How burning trash leads to energy : a look inside the Olmsted Wa - KXLT - Fox 47 Rochester MN News, Weather, Sports #rochmn

How burning trash leads to energy : a look inside the Olmsted Waste to Energy Facility

Olmsted Waste to Energy Facility Olmsted Waste to Energy Facility
 ROCHESTER, Minn. (FOX 47)  - In Olmsted County, the journey your trash takes after you throw it out is actually fairly unique.
According to the EPA, the Olmsted Waste to Energy Facility is one of only 86 facilities in the United States utilizing burning trash as an energy source.

John Helmers explained the process to me.

"The waste comes in, drops into the storage area, it's brought up by a grapple crane, dropped in to a gravity fed shoot that goes into the grate system, the hot gasses rise up in here, boiler tubes are all up around here, we collect up the steam here, it goes out through the turbine, and either gets condensed back to water, and we recycle it back to the boiler or it goes out the buildings and it's used for both heating and cooling out there," said Helmers.

He said the energy is then converted to heating, cooling, and electricity for over thirty buildings in the Rochester area including the civic center and the public library.

The main criticism of waste to energy plants nationwide is that people worry about harmful emissions being released into the air.
Helmers said that he doesn't consider harmful emissions to be a problem at the Olmsted facility.

"All of our emissions are compared to what the permit allows. So the blue bars are what the permit allows and the green and the red are what we're emitting for units one and two...," Helmers said, as he referenced dramatic differences between the colors on a chart. "We operate as low on that curve as possible trying to keep the minimum amount of emissions coming from the facility."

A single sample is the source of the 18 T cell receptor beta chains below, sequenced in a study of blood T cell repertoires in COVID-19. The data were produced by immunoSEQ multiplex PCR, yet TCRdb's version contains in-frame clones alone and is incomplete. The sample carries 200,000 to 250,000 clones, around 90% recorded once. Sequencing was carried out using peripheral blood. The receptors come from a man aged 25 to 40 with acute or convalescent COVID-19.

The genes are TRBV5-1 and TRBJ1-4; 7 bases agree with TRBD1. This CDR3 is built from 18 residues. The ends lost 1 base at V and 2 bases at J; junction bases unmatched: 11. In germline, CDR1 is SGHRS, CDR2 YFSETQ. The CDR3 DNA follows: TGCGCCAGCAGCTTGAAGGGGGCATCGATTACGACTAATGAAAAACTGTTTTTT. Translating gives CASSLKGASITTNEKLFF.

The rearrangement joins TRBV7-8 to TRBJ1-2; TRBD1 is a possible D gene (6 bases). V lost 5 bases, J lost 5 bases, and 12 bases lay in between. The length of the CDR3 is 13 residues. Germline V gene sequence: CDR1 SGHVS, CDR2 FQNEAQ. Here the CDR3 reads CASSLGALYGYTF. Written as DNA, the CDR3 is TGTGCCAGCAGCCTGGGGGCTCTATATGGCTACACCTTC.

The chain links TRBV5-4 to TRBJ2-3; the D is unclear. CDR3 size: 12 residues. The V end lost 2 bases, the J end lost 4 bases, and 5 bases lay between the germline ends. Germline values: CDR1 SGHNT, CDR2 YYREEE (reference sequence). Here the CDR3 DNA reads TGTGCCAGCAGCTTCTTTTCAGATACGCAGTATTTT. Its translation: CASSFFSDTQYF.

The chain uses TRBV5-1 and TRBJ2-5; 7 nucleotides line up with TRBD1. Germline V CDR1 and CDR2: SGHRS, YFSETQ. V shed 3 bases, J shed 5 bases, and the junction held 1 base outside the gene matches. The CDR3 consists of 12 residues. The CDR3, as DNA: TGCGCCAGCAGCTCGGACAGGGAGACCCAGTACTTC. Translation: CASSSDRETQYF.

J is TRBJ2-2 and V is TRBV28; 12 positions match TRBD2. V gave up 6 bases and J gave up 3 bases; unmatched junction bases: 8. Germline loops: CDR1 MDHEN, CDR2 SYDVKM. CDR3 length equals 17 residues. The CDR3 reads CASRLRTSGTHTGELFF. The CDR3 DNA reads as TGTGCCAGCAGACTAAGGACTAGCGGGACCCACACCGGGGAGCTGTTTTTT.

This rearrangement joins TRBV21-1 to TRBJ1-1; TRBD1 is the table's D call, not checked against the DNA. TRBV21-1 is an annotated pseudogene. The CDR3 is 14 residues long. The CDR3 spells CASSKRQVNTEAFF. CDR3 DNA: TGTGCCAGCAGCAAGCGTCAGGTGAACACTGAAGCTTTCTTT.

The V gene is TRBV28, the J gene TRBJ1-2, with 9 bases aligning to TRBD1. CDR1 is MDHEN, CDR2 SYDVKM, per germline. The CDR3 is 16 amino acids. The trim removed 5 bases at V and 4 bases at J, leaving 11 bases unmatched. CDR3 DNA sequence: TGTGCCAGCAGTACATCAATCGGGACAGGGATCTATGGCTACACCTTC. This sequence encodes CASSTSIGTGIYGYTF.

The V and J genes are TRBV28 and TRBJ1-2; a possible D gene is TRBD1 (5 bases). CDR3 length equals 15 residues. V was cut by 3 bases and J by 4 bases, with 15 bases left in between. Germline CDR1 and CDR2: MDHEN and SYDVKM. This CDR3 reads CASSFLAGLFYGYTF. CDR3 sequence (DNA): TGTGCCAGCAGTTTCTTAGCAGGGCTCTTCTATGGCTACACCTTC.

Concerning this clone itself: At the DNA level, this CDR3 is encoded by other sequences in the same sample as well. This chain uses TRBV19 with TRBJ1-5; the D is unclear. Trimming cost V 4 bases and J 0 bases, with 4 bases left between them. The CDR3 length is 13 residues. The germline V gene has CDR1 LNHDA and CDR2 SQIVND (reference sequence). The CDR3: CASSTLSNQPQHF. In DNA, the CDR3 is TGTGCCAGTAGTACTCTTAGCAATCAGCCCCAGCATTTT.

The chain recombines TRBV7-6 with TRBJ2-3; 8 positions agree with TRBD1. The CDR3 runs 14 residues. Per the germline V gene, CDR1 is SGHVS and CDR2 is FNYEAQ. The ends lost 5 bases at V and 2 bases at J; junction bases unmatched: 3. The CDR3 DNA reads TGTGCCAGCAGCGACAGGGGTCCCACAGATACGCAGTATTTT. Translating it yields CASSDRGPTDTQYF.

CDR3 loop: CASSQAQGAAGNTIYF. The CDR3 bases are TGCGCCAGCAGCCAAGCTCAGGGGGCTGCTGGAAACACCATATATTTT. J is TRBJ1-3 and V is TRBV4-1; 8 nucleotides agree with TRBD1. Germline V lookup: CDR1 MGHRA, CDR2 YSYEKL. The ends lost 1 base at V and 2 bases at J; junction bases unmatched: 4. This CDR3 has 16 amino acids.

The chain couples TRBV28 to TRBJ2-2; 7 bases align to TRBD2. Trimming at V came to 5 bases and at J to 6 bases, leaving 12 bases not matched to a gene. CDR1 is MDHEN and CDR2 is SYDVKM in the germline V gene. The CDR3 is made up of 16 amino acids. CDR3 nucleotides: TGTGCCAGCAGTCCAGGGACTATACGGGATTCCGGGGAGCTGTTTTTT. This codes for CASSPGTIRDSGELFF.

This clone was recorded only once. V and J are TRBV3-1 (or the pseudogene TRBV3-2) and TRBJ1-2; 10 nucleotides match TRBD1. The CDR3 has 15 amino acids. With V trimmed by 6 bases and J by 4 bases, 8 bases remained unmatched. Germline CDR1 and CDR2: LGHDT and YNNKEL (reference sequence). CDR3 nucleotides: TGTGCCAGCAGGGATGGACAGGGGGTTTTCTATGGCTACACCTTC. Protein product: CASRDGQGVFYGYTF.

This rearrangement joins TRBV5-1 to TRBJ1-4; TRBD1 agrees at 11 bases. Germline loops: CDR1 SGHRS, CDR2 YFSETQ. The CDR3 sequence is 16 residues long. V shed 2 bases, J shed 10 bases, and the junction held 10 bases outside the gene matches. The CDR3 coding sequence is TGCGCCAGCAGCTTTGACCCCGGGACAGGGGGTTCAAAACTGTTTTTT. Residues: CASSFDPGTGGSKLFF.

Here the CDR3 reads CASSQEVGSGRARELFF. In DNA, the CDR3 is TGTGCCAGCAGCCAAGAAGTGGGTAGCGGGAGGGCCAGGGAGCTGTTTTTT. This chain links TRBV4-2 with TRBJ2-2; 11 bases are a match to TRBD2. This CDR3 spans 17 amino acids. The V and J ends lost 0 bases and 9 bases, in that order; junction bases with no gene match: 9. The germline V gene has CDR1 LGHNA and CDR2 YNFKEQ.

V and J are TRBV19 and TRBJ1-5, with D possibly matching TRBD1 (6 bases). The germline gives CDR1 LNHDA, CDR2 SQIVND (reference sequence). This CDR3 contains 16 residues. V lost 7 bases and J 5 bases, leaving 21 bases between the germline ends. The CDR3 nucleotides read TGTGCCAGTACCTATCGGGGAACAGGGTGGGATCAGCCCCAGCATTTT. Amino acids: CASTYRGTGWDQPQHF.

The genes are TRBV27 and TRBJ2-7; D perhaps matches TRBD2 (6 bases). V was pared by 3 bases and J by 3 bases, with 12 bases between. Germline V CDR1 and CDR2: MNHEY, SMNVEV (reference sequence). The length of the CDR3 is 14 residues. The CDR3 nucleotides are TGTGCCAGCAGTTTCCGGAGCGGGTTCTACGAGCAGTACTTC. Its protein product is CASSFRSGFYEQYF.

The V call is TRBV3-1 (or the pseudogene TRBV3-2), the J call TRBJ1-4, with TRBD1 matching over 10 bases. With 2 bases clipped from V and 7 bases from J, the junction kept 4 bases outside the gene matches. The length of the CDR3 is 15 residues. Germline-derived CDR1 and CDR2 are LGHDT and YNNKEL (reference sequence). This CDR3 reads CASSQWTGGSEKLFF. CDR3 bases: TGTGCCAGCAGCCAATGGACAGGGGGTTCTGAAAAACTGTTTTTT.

Air samples from around the facility and the smoke stack are constantly monitored and recorded. Helmers said the emission levels constantly check out as being safe. The emission levels are so much lower than the EPA guidelines that the facility has been able to expand in recent years and add a third trash burning unit.
The increased overall capacity has allowed the the process to convert more trash than what has been coming into the facility from residents.

"In the meantime, we've taken a portion of the landfill while we were constructing Unit 3. We've put all the household type waste in one area and the industrial type waste and asbestos and everything in another and so we're actually digging up that household waste, shredding it, bringing back part of it for fuel in the empty ash truck so we're reclaiming landfill space," said Helmers.

Other than emissions, the byproduct of this waste disposal process is ash. Ash gets transferred to the landfill and is monitored for run off to make sure that there is very little leakage into the surrounding environment. Garbage turned to ash takes up ninety-percent less space than traditional solid waste in a landfill.

In the near future, the ash may not end up in landfills at all. The Olmsted Waste to Energy Facility is looking into other uses for the ash including adding ash to the asphalt used for public roads.

Helmers said the waste to energy process may ultimately reduce the amount of garbage that ends up back in the environment.

"We're pretty proud of the system, it works pretty well."

Helmers said that it's also important to note that people should never burn trash themselves because it's dangerous, and without the proper equipment it does create dangerous emissions that are released into the air.



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